S.D. board will hold rules hearing on governor’s new loan program to boost workforce housing

Capitol News Bureau
KELO Pierre Capital Generic

PIERRE, S.D. (KELO) — A state government program that for decades has made low-interest loans to bring new businesses to South Dakota and help existing companies expand could soon be branching into a new finance area: Assisting development of workforce housing.

The state Board of Economic Development agreed Wednesday that some of its members should work with staff from the Governor’s Office of Economic Development to develop some rule proposals for the board to consider later this year.

Jeff Erickson of Sioux Falls is the board’s chairman. The retired executive for Great Western Bank also serves as chairman for the state Banking Commission. He said the economic development board’s credit committee would start putting “meat on the bones” of a concept Governor Kristi Noem announced Tuesday in her State of the State speech to the Legislature.

Her theme: ‘South Dakota is open for business.’

“For employers and employees alike, my goal is to make sure folks across the country and around the world know that South Dakota is THE PLACE to do business,” Noem said.

The governor said she asked Commissioner Steve Westra to support multi-family workforce housing with loans from the Revolving Economic Development Initiative fund. Governor George S. Mickelson started REDI loans in 1987 with a temporary one-percent increase in the state sales tax.

Businesses apply to the Governor’s Office of Economic Development. The governor-appointed Board of Economic Development makes the final decisions.

“Having suitable housing is economic progress. I’m confident that opening up this fund will get developers to invest in communities where additional housing units are most needed,” Noem told lawmakers.

Erickson talked Tuesday with commissioner Westra and deputy commissioner Mary Lehecka Nelson about how they could start to take the idea forward. One of the first steps was presenting the concept to the rest of the board. “Today we’re going to advance the ball,” Erickson said Wednesday.

He said South Dakota has “a wonderful problem” of low unemployment, but that’s created another problem of too few people available for jobs that are open, especially in communities with populations under 50,000, which is all of South Dakota with the exceptions of Sioux Falls and Rapid City.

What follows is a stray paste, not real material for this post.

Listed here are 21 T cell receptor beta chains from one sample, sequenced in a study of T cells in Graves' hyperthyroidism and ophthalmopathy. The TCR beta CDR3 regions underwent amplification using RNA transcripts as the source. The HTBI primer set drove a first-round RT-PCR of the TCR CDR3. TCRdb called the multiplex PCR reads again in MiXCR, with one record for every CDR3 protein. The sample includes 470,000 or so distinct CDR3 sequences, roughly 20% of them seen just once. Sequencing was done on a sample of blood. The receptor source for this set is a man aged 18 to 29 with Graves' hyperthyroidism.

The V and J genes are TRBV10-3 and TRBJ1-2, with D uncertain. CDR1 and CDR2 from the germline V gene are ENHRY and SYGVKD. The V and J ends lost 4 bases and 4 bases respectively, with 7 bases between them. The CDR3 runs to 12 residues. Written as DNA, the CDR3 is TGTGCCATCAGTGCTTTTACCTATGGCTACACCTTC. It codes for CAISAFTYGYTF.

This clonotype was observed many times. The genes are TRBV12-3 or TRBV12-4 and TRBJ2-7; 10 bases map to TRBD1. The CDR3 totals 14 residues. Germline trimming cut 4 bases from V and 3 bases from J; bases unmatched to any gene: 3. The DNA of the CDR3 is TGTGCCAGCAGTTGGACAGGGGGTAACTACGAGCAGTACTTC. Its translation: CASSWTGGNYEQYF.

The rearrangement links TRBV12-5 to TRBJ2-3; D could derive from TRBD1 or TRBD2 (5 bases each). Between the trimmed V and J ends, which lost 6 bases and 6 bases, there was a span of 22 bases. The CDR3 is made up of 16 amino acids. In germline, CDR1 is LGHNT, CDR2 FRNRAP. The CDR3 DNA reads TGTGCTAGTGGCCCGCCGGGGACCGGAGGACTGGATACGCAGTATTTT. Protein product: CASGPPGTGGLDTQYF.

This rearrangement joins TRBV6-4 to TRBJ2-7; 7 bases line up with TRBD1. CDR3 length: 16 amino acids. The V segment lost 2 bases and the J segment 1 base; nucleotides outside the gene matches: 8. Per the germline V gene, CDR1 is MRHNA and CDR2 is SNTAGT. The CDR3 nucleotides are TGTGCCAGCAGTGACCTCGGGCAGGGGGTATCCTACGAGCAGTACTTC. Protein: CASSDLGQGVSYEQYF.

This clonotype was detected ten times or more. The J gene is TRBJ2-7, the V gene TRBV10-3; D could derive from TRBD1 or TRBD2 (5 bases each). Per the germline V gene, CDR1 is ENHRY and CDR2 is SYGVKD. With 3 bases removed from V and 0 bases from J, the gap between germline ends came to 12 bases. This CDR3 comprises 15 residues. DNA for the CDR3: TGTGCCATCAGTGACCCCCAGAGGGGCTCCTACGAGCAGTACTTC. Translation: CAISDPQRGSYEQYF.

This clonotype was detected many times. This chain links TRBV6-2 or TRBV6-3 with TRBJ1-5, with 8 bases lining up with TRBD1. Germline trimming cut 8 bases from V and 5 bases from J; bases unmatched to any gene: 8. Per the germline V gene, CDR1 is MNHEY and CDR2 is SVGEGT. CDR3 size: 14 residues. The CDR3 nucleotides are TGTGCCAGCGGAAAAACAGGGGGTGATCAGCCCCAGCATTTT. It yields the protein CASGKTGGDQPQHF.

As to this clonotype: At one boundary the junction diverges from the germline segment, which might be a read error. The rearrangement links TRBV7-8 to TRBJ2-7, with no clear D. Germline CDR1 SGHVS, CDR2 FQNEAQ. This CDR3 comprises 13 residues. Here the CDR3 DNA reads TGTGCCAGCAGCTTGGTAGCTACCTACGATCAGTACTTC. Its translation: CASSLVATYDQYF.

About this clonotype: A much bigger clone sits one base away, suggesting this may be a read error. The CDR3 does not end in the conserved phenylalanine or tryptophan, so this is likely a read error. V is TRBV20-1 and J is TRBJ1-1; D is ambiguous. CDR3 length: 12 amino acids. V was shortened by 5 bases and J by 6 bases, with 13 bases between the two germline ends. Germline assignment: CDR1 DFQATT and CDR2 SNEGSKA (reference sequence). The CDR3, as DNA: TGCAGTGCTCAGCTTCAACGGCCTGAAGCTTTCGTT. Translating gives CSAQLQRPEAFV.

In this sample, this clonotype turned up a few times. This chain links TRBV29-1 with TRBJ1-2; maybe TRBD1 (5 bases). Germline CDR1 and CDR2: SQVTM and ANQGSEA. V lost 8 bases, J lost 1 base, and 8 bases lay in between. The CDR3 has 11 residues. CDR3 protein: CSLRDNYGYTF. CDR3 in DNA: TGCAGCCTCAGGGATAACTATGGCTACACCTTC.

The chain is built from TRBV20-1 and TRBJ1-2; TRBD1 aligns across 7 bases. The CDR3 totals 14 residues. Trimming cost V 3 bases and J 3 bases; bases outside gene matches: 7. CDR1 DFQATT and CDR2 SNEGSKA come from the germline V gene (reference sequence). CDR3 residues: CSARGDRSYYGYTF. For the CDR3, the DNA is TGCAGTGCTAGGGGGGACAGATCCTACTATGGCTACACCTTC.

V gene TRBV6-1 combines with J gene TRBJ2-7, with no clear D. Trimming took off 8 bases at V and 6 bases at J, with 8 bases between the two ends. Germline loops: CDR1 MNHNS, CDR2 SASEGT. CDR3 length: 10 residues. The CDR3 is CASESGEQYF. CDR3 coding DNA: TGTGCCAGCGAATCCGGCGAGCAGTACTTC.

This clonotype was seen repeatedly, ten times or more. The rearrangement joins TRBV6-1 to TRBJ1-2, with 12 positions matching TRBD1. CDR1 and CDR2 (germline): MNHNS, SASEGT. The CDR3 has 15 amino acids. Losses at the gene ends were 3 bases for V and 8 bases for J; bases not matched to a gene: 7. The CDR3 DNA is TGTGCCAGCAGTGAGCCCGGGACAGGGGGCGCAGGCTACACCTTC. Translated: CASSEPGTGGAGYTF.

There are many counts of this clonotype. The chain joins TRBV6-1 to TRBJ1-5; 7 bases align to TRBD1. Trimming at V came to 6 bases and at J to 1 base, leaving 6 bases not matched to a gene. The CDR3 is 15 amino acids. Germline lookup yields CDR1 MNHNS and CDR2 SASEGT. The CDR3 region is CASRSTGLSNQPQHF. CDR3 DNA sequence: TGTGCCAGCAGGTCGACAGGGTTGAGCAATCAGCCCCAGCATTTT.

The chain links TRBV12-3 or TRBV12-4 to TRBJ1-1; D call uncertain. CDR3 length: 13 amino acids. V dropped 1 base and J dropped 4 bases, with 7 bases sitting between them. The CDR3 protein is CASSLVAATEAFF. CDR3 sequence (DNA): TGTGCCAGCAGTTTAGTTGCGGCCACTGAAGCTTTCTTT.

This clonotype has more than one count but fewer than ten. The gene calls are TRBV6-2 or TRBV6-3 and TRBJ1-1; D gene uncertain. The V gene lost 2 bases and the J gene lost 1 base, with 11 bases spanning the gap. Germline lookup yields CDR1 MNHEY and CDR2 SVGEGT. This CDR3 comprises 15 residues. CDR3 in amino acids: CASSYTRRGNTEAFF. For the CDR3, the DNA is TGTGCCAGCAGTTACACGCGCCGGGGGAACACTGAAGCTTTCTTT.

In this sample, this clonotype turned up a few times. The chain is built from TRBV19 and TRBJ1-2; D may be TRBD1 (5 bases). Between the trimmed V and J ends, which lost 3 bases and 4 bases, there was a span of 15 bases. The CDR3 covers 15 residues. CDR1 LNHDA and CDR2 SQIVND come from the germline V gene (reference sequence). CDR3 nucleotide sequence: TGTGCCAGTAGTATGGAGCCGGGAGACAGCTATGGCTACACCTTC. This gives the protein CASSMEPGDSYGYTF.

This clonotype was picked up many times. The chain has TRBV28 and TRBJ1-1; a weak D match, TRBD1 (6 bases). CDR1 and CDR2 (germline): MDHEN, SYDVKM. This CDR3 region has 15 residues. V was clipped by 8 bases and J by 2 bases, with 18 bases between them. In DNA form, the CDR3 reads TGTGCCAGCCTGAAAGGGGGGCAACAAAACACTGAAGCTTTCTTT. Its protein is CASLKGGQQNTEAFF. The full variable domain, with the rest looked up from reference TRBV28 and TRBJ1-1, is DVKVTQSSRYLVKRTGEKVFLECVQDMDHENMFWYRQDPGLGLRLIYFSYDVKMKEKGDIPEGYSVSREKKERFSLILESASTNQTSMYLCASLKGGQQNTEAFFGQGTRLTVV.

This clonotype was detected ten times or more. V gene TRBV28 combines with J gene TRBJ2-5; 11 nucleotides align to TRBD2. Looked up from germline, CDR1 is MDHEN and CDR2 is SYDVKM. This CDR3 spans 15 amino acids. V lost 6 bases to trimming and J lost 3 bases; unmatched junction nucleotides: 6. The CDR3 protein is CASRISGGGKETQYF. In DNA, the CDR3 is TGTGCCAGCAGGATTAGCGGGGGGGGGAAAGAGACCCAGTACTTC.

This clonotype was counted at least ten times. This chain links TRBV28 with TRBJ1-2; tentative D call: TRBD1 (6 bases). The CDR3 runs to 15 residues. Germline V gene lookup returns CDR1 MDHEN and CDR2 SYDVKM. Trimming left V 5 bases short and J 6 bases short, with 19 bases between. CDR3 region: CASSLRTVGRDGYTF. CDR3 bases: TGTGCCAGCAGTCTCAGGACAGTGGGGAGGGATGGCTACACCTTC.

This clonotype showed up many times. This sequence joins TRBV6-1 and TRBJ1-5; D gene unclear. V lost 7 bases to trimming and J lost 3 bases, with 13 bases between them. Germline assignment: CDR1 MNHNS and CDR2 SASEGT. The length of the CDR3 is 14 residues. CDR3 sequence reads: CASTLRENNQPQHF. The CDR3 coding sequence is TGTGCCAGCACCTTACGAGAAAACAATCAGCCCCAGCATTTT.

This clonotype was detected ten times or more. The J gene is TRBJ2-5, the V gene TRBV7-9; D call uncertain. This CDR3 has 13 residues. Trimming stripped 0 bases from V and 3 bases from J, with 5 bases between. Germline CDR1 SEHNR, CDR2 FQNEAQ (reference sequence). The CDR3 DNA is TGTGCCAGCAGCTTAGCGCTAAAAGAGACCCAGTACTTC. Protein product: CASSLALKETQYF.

Lehecka Nelson told the board Wednesday that the state administrative rules for the REDI program were “vague” about making loans for workforce housing. State law says the REDI fund’s purpose was to make “grants and loans for economic development.” The proposed rules would be specific.

State government also has the South Dakota Housing Development Authority. Erickson said the REDI housing loans would be similar to REDI business loans, with features such as five-year balloon payments, and communities would need to show they have shortages of worker housing.

Erickson said the board’s credit committee would work on details such as capping amounts on REDI housing loans and avoiding conflicts with local lenders.

The REDI fund’s total assets as of November 30, 2019, were $118 million, with about $56 million unrestricted. Erickson said he’d like to see 20 to 25 percent of the fund used for loans on workforce housing. “This is really part of our mission, because we don’t have seven percent unemployment, we have two percent,” he said.

He added, “I look at this as part of our mission, as long as we control it.”

The Legislature has four non-voting members assigned to the board. Senator Craig Kennedy, a Yankton Democrat, praised the Republican governor’s concept as “a great idea” and suggested from his experience that the state board should consider subsidizing rent.

Erickson took a different view. “This isn’t affordable housing. This is housing so we can get workers in,” he said. He added that location and businesses’ need for workers would probably affect rent and said the governor was trying to solve “a real housing crisis.”

Copyright 2020 Nexstar Broadcasting, Inc. All rights reserved. This material may not be published, broadcast, rewritten, or redistributed.

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